How top clubs are using psychological data to run the rule over new signings

Successful dribbles. Touches in the box. Distance covered. As the January transfer window approaches, there’s no shortage of statistics clubs can call upon to assess a potential signing’s technical, tactical and physical ability. But how can teams evaluate a players’ psychological attributes?

For years, understanding a footballer’s mentality – the commonly used shorthand to describe a plethora of cognitive skills and internal processes, from awareness to confidence – has remained something of a secret artform. Clubs have relied on word of mouth or the eyes of a trusted scout to weigh up a transfer target’s motivation levels or reaction speed.

Traditional methods are giving way to more data-driven techniques, though. Professor Geir Jordet, who has spent more than 15 years advising leading European clubs, has developed a statistical model which measures a footballer’s ‘scanning frequency’. Using data taken from video footage of in-game head movements, Jordet can show how many times players ‘scan’ (or ‘look over their shoulder’) in the 10 seconds before they receive the ball.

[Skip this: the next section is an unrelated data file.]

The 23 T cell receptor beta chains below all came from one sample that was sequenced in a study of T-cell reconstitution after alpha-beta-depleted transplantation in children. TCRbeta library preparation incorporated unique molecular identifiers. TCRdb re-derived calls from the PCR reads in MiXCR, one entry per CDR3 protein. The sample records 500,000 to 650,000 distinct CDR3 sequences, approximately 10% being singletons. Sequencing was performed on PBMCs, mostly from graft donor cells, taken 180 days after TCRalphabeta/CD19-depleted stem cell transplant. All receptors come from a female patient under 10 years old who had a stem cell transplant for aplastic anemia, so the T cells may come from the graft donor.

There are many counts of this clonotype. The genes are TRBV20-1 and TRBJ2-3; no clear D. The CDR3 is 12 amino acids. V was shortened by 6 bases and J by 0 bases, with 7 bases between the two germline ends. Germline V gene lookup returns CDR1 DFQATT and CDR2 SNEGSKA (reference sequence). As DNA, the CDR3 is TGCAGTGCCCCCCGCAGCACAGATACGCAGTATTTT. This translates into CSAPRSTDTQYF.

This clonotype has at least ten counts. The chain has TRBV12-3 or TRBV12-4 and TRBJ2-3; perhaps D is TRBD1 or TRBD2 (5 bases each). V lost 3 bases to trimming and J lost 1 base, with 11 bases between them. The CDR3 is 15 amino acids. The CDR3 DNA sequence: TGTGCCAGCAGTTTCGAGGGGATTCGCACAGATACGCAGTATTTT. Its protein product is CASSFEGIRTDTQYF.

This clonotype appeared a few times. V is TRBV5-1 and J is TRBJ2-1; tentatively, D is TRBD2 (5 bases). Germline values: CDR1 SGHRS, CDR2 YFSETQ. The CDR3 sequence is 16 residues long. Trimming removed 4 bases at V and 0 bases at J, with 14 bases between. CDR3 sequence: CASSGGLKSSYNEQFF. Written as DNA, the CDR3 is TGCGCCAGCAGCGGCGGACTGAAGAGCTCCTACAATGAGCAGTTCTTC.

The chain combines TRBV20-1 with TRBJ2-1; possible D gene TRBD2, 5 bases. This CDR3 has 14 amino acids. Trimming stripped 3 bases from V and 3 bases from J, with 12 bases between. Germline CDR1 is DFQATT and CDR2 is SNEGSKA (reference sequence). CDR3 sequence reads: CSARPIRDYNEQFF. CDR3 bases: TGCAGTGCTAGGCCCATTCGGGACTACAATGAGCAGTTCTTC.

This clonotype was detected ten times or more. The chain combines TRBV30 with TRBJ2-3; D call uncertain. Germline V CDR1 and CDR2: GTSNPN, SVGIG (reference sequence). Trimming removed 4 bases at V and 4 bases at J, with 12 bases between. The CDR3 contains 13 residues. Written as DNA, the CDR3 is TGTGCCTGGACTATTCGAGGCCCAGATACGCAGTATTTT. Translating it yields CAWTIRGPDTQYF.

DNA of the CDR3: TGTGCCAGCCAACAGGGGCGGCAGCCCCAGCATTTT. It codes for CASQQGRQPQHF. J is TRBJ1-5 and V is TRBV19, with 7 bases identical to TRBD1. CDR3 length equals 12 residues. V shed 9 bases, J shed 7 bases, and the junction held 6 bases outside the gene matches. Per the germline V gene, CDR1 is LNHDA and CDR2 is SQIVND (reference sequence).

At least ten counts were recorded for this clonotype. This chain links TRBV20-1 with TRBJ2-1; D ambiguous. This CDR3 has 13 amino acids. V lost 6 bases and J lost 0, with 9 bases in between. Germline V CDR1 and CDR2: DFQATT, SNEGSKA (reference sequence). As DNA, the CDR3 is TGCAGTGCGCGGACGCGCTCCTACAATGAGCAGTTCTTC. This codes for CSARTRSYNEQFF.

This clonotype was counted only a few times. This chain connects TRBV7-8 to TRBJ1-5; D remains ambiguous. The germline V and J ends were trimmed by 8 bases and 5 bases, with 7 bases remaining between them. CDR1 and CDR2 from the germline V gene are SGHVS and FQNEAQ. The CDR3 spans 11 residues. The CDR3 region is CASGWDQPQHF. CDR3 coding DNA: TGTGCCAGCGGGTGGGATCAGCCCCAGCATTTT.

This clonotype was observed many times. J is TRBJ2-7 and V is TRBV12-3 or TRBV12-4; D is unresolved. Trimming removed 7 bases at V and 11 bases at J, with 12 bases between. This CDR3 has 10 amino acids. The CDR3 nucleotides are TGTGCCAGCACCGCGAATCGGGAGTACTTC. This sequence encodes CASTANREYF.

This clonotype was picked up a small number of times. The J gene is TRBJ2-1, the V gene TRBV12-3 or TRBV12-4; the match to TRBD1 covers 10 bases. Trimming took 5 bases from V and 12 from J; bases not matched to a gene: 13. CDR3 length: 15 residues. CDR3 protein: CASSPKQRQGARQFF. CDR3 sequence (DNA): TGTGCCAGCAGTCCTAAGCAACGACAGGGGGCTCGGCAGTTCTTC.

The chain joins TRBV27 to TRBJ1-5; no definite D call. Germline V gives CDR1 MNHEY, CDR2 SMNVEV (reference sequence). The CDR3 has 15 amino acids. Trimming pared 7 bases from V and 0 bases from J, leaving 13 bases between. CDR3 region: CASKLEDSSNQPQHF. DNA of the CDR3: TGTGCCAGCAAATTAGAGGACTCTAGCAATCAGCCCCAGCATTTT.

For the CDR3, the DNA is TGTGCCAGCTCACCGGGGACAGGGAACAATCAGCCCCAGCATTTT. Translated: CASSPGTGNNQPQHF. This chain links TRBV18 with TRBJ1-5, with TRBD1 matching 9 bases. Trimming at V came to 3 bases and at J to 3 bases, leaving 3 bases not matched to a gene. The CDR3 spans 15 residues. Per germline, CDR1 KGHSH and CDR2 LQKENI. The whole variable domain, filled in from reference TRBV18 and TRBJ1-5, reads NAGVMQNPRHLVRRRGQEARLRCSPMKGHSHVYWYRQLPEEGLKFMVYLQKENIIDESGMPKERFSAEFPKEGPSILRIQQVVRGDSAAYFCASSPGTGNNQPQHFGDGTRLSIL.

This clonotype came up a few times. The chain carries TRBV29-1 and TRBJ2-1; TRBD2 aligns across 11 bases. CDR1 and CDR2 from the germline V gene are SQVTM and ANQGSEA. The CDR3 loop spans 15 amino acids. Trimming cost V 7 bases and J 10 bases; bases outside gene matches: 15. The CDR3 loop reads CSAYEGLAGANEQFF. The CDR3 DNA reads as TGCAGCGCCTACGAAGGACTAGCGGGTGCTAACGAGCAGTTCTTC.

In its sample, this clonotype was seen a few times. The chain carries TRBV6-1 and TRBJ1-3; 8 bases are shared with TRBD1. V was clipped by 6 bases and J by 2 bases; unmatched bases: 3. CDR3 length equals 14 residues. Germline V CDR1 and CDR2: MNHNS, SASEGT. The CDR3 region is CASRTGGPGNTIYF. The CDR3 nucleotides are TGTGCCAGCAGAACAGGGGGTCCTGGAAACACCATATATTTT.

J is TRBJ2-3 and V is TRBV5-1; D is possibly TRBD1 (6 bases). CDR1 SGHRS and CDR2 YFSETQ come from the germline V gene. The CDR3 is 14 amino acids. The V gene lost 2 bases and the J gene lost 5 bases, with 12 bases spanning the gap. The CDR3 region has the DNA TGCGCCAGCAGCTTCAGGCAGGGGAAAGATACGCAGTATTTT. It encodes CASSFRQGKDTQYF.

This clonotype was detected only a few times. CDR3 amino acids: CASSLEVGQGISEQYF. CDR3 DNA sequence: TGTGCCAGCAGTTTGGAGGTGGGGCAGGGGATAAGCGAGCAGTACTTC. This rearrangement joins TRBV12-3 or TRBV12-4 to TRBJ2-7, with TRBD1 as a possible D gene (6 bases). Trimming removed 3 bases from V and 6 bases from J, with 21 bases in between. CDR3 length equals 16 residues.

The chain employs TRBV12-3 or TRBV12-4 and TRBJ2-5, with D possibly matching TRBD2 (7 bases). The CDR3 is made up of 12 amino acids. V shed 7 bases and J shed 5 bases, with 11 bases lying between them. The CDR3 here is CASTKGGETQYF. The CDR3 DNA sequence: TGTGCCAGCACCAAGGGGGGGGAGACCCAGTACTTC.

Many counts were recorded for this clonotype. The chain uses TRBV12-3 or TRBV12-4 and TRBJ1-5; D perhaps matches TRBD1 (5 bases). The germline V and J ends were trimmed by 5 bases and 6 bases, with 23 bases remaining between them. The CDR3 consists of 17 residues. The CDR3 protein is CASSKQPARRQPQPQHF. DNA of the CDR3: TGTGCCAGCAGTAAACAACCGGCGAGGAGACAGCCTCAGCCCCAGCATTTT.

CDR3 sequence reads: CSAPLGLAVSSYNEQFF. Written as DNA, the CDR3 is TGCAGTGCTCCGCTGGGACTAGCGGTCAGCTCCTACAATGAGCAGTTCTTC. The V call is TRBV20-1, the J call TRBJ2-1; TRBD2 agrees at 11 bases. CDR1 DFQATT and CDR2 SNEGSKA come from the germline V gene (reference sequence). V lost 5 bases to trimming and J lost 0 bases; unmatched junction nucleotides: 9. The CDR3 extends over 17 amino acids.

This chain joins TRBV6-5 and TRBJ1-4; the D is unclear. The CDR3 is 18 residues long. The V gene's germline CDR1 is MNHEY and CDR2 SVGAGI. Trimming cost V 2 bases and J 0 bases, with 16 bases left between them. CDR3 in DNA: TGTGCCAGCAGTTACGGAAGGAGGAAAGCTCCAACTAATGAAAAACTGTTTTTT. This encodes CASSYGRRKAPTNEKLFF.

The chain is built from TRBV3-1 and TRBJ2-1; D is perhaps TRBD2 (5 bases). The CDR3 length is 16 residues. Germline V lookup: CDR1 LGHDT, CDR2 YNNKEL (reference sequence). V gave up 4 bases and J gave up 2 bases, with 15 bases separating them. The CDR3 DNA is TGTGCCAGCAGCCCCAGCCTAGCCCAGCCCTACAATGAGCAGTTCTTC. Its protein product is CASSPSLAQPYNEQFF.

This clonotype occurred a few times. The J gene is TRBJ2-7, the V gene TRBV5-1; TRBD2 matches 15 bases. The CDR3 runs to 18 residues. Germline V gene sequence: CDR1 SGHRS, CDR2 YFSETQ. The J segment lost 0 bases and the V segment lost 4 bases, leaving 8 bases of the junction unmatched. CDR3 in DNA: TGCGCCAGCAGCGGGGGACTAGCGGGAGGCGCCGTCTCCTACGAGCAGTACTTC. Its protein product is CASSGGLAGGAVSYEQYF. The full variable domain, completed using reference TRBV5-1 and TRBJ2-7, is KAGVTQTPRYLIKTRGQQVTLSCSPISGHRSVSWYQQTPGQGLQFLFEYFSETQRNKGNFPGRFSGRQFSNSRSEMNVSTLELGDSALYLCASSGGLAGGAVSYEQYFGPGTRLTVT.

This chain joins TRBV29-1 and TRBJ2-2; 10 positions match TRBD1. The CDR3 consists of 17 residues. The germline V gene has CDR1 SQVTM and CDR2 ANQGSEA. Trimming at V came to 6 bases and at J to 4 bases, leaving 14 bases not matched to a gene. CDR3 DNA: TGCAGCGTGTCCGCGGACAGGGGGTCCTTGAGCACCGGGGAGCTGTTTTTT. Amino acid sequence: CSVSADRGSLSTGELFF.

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The measure provides an indication of a player’s ability to visually perceive a situation – whether he or she will have time on the ball or is likely to be closed down quickly, for example – and make decisions, such as whether to make a first-time pass, control the ball or turn away from an opponent.

It’s precisely the type of cognitive skill which, until recently, has been described almost exclusively through stock phrases such as, ‘they see pictures well’. However, the days of relying on old adages to inform transfer strategies seem numbered.